GuidelinesThe Ultimate Guide to NHS Interview Questions & Answers in 2024

The Ultimate Guide to NHS Interview Questions & Answers in 2024

Preparing for an NHS interview can be daunting. With competition fiercer than ever for roles ranging from healthcare assistants and nurses to doctors and management positions, you need to find ways to make your application stand out.

This definitive guide for 2024 provides tips, sample questions and model answers to help you thoroughly prepare for the NHS interview process.

Understanding NHS Interviews

Interviews in the NHS aim to determine if you have the skills, knowledge and behaviours required to be successful in the role. While qualifications and experience are important, the interview assesses your abilities beyond what’s on your CV.

The exact format depends on the role but most involve a panel interview with multiple interviewers. Questions will evaluate your communication skills, judgement, ethics, capabilities and cultural fit.Technical interviews are also used to validate clinical, specialist and management capabilities through scenario-based questions.

Preparation is key! Understanding the values of the NHS and expectations of different roles allows you to showcase your suitability. We explain how to do this below.

Key NHS Values & Behaviours

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Hospital employee interviewing for job position

The NHS Constitution establishes the principles and values of the NHS in England. This includes:

  • Working together for patients
  • Respect and dignity
  • Commitment to quality of care
  • Compassion
  • Improving lives
  • Everyone counts

Showing you embody these values is crucial. For patient-facing roles like nurses and doctors, compassion and dignity are paramount. For corporate functions like finance and HR, highlighting a commitment to collaboration and integrity is key.

Researching the Role & Organisation

Thoroughly research the organisation and department you are applying to. Being able to discuss challenges they face and how you can help achieve their objectives leaves a great impression.

For patient-facing roles, understand the specific needs of the trust such as aging populations or high incidence of certain conditions. This shows your commitment to that community. For corporate roles, study their strategy and pinpoint how your skills can help deliver their goals. This strategic understanding is valued highly.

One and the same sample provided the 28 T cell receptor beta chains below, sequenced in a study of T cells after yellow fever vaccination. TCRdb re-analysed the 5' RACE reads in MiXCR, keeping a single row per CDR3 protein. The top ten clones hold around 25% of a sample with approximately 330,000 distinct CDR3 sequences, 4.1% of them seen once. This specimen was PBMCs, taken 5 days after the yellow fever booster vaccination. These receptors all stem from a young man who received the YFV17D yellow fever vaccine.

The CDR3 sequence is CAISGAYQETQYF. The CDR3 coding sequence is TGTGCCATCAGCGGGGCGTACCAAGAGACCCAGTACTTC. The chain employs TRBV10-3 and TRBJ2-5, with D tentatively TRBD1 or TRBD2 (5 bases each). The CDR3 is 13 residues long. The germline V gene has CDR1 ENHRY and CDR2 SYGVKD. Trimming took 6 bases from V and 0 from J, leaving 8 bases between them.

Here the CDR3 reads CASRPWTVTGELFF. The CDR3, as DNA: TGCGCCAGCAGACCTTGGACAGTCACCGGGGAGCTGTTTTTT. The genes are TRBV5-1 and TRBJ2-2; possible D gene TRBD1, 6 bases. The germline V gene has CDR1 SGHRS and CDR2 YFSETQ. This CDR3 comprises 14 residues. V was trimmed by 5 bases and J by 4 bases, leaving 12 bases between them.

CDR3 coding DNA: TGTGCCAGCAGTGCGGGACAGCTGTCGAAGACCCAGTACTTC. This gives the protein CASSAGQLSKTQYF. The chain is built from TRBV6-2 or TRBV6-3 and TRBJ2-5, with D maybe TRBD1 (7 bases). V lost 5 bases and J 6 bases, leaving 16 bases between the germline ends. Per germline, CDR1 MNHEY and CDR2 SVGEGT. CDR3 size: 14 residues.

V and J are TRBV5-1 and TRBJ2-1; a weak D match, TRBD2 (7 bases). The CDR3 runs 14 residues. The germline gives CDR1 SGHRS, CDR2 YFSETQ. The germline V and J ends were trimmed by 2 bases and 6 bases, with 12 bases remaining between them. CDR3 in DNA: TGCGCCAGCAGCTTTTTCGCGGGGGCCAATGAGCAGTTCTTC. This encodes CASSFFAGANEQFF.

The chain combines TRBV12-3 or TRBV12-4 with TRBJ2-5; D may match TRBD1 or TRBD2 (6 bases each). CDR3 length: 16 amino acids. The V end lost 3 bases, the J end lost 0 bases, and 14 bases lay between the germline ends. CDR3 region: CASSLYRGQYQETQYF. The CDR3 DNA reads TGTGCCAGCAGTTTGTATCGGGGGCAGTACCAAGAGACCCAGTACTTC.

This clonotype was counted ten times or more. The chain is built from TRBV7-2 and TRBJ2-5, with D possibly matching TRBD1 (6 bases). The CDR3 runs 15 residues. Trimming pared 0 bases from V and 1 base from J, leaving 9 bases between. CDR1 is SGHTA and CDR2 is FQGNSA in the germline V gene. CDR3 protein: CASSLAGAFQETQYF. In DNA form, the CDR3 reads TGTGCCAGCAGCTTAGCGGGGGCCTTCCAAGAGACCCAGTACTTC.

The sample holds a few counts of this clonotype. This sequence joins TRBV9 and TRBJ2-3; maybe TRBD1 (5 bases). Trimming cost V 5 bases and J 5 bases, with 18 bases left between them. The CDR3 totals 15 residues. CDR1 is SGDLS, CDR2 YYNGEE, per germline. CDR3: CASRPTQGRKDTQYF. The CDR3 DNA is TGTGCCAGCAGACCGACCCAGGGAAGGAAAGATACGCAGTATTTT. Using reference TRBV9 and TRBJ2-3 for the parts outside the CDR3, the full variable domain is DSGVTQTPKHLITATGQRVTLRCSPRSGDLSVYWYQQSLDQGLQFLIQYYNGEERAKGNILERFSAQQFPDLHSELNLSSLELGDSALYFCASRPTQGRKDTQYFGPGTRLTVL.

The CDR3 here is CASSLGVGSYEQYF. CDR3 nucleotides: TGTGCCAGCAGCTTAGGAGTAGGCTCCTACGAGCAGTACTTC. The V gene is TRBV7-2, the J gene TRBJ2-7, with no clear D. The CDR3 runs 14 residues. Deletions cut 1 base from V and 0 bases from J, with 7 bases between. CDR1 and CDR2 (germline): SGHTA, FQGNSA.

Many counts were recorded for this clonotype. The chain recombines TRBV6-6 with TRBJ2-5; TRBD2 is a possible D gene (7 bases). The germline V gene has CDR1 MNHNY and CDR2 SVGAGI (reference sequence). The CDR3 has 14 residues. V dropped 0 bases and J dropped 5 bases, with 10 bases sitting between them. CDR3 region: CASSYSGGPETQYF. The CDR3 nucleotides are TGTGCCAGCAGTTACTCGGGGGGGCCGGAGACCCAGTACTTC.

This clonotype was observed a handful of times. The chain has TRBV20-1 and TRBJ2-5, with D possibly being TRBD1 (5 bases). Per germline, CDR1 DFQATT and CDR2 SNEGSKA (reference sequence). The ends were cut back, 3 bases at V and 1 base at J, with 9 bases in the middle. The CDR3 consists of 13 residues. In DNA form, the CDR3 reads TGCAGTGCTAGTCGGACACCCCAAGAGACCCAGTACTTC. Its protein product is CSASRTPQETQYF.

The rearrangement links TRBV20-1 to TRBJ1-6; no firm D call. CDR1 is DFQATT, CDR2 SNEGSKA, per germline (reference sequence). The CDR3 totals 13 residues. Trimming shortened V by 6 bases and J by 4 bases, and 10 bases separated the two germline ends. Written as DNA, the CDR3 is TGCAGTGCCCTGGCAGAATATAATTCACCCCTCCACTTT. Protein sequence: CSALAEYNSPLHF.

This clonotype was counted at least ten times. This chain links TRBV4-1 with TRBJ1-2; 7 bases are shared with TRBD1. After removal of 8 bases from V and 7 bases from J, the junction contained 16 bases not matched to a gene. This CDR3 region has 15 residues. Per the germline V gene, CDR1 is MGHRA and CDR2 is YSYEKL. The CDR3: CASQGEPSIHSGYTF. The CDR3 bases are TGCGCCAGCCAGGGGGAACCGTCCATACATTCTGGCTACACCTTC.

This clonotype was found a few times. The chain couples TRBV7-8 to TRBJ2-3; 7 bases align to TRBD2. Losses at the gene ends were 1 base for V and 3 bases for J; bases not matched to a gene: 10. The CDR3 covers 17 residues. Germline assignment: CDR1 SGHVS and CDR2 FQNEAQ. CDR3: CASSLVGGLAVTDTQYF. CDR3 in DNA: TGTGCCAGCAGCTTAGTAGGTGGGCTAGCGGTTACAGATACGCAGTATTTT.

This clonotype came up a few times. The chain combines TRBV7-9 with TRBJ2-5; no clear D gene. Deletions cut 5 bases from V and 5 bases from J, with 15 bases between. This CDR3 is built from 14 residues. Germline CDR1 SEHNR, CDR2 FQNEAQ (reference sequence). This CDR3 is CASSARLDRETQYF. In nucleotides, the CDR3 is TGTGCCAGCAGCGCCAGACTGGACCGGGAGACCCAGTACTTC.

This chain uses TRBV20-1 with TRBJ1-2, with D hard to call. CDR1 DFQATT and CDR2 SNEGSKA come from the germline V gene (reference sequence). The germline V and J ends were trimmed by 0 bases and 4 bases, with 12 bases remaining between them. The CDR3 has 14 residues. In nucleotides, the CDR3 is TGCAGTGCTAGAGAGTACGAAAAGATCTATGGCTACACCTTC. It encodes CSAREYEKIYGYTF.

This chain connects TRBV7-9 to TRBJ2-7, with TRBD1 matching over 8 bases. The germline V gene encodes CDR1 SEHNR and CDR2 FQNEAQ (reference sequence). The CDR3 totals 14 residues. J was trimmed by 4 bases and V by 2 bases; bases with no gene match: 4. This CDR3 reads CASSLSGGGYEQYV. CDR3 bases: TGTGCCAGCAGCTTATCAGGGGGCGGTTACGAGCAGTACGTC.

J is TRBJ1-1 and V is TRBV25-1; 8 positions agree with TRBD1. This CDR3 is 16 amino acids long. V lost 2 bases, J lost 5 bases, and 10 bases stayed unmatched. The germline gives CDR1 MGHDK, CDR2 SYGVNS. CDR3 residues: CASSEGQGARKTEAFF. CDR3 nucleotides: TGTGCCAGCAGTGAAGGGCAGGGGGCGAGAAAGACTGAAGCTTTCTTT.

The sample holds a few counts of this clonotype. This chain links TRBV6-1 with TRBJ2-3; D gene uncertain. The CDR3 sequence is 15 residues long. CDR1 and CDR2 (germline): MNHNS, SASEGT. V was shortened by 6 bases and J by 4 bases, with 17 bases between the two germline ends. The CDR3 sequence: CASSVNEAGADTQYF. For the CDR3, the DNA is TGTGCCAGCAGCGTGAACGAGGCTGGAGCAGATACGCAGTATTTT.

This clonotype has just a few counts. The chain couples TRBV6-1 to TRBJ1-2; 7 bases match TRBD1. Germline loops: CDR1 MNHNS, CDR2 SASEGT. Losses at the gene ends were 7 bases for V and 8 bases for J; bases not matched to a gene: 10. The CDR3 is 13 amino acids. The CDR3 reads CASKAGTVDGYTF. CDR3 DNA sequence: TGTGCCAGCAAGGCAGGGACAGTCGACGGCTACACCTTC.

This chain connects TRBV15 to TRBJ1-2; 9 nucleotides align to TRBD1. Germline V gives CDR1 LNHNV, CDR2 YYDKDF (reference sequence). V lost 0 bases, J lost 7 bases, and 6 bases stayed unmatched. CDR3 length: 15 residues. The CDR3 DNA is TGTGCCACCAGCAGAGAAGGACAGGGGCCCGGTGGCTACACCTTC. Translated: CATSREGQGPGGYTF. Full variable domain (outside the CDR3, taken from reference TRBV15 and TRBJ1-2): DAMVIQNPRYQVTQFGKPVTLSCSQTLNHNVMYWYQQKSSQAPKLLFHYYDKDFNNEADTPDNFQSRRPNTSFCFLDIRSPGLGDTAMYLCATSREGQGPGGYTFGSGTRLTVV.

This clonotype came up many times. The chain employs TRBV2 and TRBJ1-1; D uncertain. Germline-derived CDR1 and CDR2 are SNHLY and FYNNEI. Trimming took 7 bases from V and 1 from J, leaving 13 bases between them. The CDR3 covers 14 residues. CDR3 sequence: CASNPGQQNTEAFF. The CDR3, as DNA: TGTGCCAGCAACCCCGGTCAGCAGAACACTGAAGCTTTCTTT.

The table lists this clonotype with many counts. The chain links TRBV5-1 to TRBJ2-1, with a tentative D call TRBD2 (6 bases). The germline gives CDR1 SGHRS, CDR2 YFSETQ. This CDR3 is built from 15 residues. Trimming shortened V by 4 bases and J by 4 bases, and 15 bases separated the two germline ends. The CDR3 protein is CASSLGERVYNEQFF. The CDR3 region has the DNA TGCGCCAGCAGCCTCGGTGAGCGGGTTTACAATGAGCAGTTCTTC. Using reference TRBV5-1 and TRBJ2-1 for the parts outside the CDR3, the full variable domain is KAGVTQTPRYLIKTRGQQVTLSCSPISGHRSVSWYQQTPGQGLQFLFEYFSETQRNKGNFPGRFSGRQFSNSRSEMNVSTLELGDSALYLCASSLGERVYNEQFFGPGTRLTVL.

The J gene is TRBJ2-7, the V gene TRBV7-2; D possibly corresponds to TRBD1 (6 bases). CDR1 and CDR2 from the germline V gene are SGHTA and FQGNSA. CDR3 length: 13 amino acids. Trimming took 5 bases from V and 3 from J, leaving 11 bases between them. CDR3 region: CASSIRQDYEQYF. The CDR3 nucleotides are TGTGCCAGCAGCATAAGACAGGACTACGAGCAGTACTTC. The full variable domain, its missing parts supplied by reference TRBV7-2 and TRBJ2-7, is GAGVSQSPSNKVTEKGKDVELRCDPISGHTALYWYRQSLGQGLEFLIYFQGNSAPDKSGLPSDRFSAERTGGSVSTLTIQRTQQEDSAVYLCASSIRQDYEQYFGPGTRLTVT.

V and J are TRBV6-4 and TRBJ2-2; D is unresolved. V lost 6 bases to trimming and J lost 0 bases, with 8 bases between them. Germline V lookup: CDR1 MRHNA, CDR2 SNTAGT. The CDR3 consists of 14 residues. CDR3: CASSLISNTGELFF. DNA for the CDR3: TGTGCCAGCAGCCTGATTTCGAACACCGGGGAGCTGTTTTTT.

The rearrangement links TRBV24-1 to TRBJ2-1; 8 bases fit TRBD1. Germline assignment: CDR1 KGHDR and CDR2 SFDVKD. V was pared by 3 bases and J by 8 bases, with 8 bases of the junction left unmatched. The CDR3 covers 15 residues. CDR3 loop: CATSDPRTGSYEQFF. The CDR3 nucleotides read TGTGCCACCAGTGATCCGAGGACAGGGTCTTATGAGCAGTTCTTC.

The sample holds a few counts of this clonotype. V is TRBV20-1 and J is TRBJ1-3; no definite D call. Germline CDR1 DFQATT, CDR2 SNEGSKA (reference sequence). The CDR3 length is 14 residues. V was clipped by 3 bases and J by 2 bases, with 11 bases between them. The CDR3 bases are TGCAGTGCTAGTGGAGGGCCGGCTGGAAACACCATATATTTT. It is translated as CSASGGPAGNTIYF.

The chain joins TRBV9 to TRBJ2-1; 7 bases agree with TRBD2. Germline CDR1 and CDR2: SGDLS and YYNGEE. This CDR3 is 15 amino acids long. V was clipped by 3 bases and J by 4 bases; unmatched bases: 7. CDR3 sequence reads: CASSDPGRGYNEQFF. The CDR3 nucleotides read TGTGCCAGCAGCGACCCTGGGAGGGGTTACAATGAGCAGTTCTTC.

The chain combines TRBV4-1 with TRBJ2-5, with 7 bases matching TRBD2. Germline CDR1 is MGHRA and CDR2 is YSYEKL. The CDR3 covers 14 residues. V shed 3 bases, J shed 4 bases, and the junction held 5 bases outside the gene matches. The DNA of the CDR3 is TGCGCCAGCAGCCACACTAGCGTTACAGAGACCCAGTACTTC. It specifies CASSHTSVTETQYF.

Perfecting Your NHS Interview Answers

Now we get to the detail you’ve been waiting for! Sample questions with model answers to help you prepare.We provide examples for various common NHS interview questions along with tips for structuring your responses…

Why Do You Want to Work in the NHS?

  • Focus on how you can help patients and communities
  • Link to wider NHS objectives around quality of care
  • Convey a genuine passion for public healthcare

Example response: I am committed to the principle that quality healthcare should be available to all. Having worked in private hospitals, I saw barriers to access for many vulnerable groups. The NHS’ purpose to provide comprehensive, universal access aligns with my personal ethos that everyone deserves exceptional care no matter their condition or means. I am passionate about working collaboratively with diverse groups to continuously raise the standards of care for all our communities.Nursing Abroad images 2024 01 08T153138.924

Why Should We Hire You?

  • Don’t just repeat your CV. Provide specific examples of when you demonstrated relevant abilities.
  • Structure using the STAR method – Situation, Task, Action, Result
  • Quantify your impact and achievements with facts and data

Example STAR response: During my previous nursing role, I was assigned a patient load with many complex discharge requirements meaning they were stuck in hospital despite being medically cleared (Situation). I was asked to help expedite discharges to improve patient flow (Task). I worked closely with social services to fast-track care packages for elderly patients and developed novel group physiotherapy classes which sped up recovery for hip surgery patients (Action). This allowed us to discharge patients 3 days faster on average, creating capacity for an extra 60 patients per month (Result).

How Would You Handle an Angry or Difficult Patient?

  • Express empathy and a commitment to compassionate care
  • Focus on listening and de-escalating conflict
  • Discuss options to understand and accommodate needs

Example response: When facing an angry or difficult patient, I would prioritise listening compassionately to understand their frustrations and concerns. Conflict often arises from fear or emotional distress, so the first step is always allowing them to express their feelings while remaining calm and non-judgemental as their care provider. I would then discuss options to address their needs and apologise for any misunderstandings. This patient-centric approach focused on empathy and problem solving has worked well for me in defusing tense situations and figuring out solutions.

This covers the fundamentals of how to succeed at NHS interviews. The key is understanding the NHS’ purpose and values, conveying your passion for the role through compelling examples and structuring professional responses focused on patient outcomes.

We wish you the very best with your upcoming NHS interview. Let us know if you have any other questions in the comments.

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